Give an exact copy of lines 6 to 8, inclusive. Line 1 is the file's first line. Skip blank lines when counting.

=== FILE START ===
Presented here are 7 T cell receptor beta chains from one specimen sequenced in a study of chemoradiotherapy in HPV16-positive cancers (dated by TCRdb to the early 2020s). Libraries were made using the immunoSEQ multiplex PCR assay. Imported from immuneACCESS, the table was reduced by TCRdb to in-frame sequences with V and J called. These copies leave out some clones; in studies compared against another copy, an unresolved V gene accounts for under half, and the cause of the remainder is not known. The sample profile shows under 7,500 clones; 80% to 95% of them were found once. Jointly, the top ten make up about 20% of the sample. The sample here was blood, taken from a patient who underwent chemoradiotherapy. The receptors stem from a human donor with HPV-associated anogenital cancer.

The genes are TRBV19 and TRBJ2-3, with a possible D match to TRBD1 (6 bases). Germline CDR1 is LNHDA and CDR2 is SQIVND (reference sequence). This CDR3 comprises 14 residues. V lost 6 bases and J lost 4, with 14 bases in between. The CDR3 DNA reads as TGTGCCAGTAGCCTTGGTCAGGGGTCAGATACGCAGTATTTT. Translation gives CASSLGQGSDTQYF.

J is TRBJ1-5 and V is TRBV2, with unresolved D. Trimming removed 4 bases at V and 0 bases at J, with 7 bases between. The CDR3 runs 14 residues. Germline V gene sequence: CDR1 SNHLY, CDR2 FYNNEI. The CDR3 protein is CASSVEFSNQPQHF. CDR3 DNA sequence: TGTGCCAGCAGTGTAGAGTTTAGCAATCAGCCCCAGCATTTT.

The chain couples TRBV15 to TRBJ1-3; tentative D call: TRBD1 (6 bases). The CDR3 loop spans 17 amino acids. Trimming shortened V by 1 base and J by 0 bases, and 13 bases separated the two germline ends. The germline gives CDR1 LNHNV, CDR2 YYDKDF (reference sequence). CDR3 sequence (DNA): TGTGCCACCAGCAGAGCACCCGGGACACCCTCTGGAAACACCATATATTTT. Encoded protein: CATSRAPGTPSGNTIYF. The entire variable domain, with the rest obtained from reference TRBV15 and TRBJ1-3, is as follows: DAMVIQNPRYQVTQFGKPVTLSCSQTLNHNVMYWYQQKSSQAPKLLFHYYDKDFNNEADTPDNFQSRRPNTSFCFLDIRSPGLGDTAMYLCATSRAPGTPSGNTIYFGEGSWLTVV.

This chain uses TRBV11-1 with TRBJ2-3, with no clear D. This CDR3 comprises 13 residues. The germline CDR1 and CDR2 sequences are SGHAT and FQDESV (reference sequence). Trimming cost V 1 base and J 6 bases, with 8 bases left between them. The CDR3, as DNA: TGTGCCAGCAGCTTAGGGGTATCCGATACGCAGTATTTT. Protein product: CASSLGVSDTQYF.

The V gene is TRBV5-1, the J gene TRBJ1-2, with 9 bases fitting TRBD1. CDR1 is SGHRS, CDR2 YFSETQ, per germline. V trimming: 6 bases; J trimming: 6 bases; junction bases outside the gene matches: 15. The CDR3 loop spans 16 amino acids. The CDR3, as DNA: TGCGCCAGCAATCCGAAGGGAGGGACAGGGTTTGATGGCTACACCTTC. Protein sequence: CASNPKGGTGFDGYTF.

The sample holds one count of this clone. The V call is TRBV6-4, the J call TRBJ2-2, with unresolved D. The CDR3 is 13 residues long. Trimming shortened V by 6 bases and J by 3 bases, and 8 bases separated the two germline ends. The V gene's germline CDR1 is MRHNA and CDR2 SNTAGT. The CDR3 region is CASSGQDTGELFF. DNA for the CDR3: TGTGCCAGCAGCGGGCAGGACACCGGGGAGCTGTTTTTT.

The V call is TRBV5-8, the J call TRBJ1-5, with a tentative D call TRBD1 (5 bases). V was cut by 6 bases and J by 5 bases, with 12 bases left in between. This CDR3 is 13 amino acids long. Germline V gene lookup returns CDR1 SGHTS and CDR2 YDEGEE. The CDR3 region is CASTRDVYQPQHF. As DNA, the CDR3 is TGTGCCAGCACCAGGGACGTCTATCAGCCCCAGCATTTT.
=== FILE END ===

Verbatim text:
The V gene is TRBV5-1, the J gene TRBJ1-2, with 9 bases fitting TRBD1. CDR1 is SGHRS, CDR2 YFSETQ, per germline. V trimming: 6 bases; J trimming: 6 bases; junction bases outside the gene matches: 15. The CDR3 loop spans 16 amino acids. The CDR3, as DNA: TGCGCCAGCAATCCGAAGGGAGGGACAGGGTTTGATGGCTACACCTTC. Protein sequence: CASNPKGGTGFDGYTF.

The sample holds one count of this clone. The V call is TRBV6-4, the J call TRBJ2-2, with unresolved D. The CDR3 is 13 residues long. Trimming shortened V by 6 bases and J by 3 bases, and 8 bases separated the two germline ends. The V gene's germline CDR1 is MRHNA and CDR2 SNTAGT. The CDR3 region is CASSGQDTGELFF. DNA for the CDR3: TGTGCCAGCAGCGGGCAGGACACCGGGGAGCTGTTTTTT.

The V call is TRBV5-8, the J call TRBJ1-5, with a tentative D call TRBD1 (5 bases). V was cut by 6 bases and J by 5 bases, with 12 bases left in between. This CDR3 is 13 amino acids long. Germline V gene lookup returns CDR1 SGHTS and CDR2 YDEGEE. The CDR3 region is CASTRDVYQPQHF. As DNA, the CDR3 is TGTGCCAGCACCAGGGACGTCTATCAGCCCCAGCATTTT.